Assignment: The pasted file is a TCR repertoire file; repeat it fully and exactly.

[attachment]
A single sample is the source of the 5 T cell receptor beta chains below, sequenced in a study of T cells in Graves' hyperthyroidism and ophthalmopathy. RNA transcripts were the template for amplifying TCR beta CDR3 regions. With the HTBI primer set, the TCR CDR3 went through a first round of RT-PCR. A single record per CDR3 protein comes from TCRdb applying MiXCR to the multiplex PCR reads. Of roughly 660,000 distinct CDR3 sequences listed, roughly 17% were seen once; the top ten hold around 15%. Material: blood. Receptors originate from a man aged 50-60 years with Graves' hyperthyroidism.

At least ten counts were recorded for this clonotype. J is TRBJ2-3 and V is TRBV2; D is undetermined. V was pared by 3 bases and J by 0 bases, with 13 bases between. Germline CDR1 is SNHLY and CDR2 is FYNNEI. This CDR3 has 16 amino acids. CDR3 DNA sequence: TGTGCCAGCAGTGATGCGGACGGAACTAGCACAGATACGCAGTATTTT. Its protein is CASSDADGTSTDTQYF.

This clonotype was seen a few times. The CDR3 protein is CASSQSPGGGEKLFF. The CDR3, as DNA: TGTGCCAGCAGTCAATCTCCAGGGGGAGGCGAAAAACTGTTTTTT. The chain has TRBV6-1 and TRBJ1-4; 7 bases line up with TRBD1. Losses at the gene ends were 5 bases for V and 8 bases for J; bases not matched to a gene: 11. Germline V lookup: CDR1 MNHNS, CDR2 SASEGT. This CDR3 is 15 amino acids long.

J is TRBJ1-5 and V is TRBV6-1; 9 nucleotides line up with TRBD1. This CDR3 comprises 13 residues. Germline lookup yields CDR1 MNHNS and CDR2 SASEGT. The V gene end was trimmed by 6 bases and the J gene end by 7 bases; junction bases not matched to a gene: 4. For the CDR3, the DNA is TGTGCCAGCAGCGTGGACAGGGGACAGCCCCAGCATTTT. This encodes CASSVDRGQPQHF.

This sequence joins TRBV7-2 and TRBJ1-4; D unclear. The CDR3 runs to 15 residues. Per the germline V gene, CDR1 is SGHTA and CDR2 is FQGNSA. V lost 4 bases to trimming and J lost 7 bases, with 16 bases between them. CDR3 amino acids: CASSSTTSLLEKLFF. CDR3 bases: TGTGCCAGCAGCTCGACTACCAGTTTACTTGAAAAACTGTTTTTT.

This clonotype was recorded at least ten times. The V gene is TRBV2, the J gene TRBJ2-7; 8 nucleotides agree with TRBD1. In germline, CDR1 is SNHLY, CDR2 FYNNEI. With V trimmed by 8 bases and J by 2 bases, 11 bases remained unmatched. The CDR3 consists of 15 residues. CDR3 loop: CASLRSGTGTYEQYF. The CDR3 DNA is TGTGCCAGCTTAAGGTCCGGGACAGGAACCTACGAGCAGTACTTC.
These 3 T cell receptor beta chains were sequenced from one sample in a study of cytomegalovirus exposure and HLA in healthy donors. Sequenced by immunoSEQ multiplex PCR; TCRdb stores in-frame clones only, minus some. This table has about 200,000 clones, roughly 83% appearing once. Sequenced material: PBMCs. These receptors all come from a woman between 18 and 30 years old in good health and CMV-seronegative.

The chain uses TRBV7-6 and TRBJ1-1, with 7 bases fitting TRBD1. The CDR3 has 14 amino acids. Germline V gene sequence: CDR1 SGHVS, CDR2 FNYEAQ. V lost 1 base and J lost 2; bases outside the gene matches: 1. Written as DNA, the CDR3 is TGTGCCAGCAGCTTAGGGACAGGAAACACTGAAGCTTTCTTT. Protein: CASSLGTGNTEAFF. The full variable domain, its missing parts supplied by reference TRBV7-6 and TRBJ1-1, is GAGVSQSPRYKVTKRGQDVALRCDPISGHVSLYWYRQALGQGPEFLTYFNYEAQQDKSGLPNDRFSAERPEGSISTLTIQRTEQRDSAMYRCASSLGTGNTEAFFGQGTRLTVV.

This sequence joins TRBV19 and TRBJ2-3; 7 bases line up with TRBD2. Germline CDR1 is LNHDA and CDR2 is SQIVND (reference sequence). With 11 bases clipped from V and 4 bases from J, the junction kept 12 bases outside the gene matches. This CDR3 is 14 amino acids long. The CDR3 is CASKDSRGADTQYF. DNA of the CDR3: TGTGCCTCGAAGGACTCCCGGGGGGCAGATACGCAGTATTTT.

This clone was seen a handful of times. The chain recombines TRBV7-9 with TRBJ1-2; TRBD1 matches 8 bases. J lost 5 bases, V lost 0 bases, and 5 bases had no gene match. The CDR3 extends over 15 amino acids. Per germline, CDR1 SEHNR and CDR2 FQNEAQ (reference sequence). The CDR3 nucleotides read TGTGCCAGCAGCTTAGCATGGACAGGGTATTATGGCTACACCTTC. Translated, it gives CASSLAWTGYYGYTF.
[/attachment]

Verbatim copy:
A single sample is the source of the 5 T cell receptor beta chains below, sequenced in a study of T cells in Graves' hyperthyroidism and ophthalmopathy. RNA transcripts were the template for amplifying TCR beta CDR3 regions. With the HTBI primer set, the TCR CDR3 went through a first round of RT-PCR. A single record per CDR3 protein comes from TCRdb applying MiXCR to the multiplex PCR reads. Of roughly 660,000 distinct CDR3 sequences listed, roughly 17% were seen once; the top ten hold around 15%. Material: blood. Receptors originate from a man aged 50-60 years with Graves' hyperthyroidism.

At least ten counts were recorded for this clonotype. J is TRBJ2-3 and V is TRBV2; D is undetermined. V was pared by 3 bases and J by 0 bases, with 13 bases between. Germline CDR1 is SNHLY and CDR2 is FYNNEI. This CDR3 has 16 amino acids. CDR3 DNA sequence: TGTGCCAGCAGTGATGCGGACGGAACTAGCACAGATACGCAGTATTTT. Its protein is CASSDADGTSTDTQYF.

This clonotype was seen a few times. The CDR3 protein is CASSQSPGGGEKLFF. The CDR3, as DNA: TGTGCCAGCAGTCAATCTCCAGGGGGAGGCGAAAAACTGTTTTTT. The chain has TRBV6-1 and TRBJ1-4; 7 bases line up with TRBD1. Losses at the gene ends were 5 bases for V and 8 bases for J; bases not matched to a gene: 11. Germline V lookup: CDR1 MNHNS, CDR2 SASEGT. This CDR3 is 15 amino acids long.

J is TRBJ1-5 and V is TRBV6-1; 9 nucleotides line up with TRBD1. This CDR3 comprises 13 residues. Germline lookup yields CDR1 MNHNS and CDR2 SASEGT. The V gene end was trimmed by 6 bases and the J gene end by 7 bases; junction bases not matched to a gene: 4. For the CDR3, the DNA is TGTGCCAGCAGCGTGGACAGGGGACAGCCCCAGCATTTT. This encodes CASSVDRGQPQHF.

This sequence joins TRBV7-2 and TRBJ1-4; D unclear. The CDR3 runs to 15 residues. Per the germline V gene, CDR1 is SGHTA and CDR2 is FQGNSA. V lost 4 bases to trimming and J lost 7 bases, with 16 bases between them. CDR3 amino acids: CASSSTTSLLEKLFF. CDR3 bases: TGTGCCAGCAGCTCGACTACCAGTTTACTTGAAAAACTGTTTTTT.

This clonotype was recorded at least ten times. The V gene is TRBV2, the J gene TRBJ2-7; 8 nucleotides agree with TRBD1. In germline, CDR1 is SNHLY, CDR2 FYNNEI. With V trimmed by 8 bases and J by 2 bases, 11 bases remained unmatched. The CDR3 consists of 15 residues. CDR3 loop: CASLRSGTGTYEQYF. The CDR3 DNA is TGTGCCAGCTTAAGGTCCGGGACAGGAACCTACGAGCAGTACTTC.
These 3 T cell receptor beta chains were sequenced from one sample in a study of cytomegalovirus exposure and HLA in healthy donors. Sequenced by immunoSEQ multiplex PCR; TCRdb stores in-frame clones only, minus some. This table has about 200,000 clones, roughly 83% appearing once. Sequenced material: PBMCs. These receptors all come from a woman between 18 and 30 years old in good health and CMV-seronegative.

The chain uses TRBV7-6 and TRBJ1-1, with 7 bases fitting TRBD1. The CDR3 has 14 amino acids. Germline V gene sequence: CDR1 SGHVS, CDR2 FNYEAQ. V lost 1 base and J lost 2; bases outside the gene matches: 1. Written as DNA, the CDR3 is TGTGCCAGCAGCTTAGGGACAGGAAACACTGAAGCTTTCTTT. Protein: CASSLGTGNTEAFF. The full variable domain, its missing parts supplied by reference TRBV7-6 and TRBJ1-1, is GAGVSQSPRYKVTKRGQDVALRCDPISGHVSLYWYRQALGQGPEFLTYFNYEAQQDKSGLPNDRFSAERPEGSISTLTIQRTEQRDSAMYRCASSLGTGNTEAFFGQGTRLTVV.

This sequence joins TRBV19 and TRBJ2-3; 7 bases line up with TRBD2. Germline CDR1 is LNHDA and CDR2 is SQIVND (reference sequence). With 11 bases clipped from V and 4 bases from J, the junction kept 12 bases outside the gene matches. This CDR3 is 14 amino acids long. The CDR3 is CASKDSRGADTQYF. DNA of the CDR3: TGTGCCTCGAAGGACTCCCGGGGGGCAGATACGCAGTATTTT.

This clone was seen a handful of times. The chain recombines TRBV7-9 with TRBJ1-2; TRBD1 matches 8 bases. J lost 5 bases, V lost 0 bases, and 5 bases had no gene match. The CDR3 extends over 15 amino acids. Per germline, CDR1 SEHNR and CDR2 FQNEAQ (reference sequence). The CDR3 nucleotides read TGTGCCAGCAGCTTAGCATGGACAGGGTATTATGGCTACACCTTC. Translated, it gives CASSLAWTGYYGYTF.